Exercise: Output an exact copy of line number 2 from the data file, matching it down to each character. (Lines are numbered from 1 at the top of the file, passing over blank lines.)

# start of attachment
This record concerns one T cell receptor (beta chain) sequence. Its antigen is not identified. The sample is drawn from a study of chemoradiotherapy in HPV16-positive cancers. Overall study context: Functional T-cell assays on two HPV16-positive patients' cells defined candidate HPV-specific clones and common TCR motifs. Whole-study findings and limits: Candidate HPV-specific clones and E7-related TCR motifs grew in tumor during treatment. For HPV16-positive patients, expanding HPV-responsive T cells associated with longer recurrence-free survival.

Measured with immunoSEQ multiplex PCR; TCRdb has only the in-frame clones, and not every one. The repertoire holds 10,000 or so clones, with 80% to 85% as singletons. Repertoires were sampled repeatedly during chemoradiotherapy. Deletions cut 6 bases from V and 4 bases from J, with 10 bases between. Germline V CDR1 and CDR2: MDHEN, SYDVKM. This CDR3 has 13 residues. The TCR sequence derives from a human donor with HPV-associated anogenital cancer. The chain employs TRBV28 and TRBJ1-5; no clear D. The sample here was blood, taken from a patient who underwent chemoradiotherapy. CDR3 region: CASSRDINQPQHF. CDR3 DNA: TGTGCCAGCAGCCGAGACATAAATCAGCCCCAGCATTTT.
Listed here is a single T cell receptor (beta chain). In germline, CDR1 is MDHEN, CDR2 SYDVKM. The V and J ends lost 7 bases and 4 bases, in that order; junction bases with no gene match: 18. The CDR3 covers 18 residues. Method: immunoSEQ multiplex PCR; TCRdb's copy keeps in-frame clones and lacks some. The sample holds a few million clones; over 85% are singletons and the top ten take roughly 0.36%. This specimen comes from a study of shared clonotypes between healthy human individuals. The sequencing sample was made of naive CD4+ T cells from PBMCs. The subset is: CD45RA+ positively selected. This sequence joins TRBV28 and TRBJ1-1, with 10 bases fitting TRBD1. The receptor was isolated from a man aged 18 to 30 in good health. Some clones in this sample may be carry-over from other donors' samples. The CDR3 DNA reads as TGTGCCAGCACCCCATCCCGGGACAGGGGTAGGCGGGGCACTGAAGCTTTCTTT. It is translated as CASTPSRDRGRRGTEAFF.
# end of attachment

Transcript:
Measured with immunoSEQ multiplex PCR; TCRdb has only the in-frame clones, and not every one. The repertoire holds 10,000 or so clones, with 80% to 85% as singletons. Repertoires were sampled repeatedly during chemoradiotherapy. Deletions cut 6 bases from V and 4 bases from J, with 10 bases between. Germline V CDR1 and CDR2: MDHEN, SYDVKM. This CDR3 has 13 residues. The TCR sequence derives from a human donor with HPV-associated anogenital cancer. The chain employs TRBV28 and TRBJ1-5; no clear D. The sample here was blood, taken from a patient who underwent chemoradiotherapy. CDR3 region: CASSRDINQPQHF. CDR3 DNA: TGTGCCAGCAGCCGAGACATAAATCAGCCCCAGCATTTT.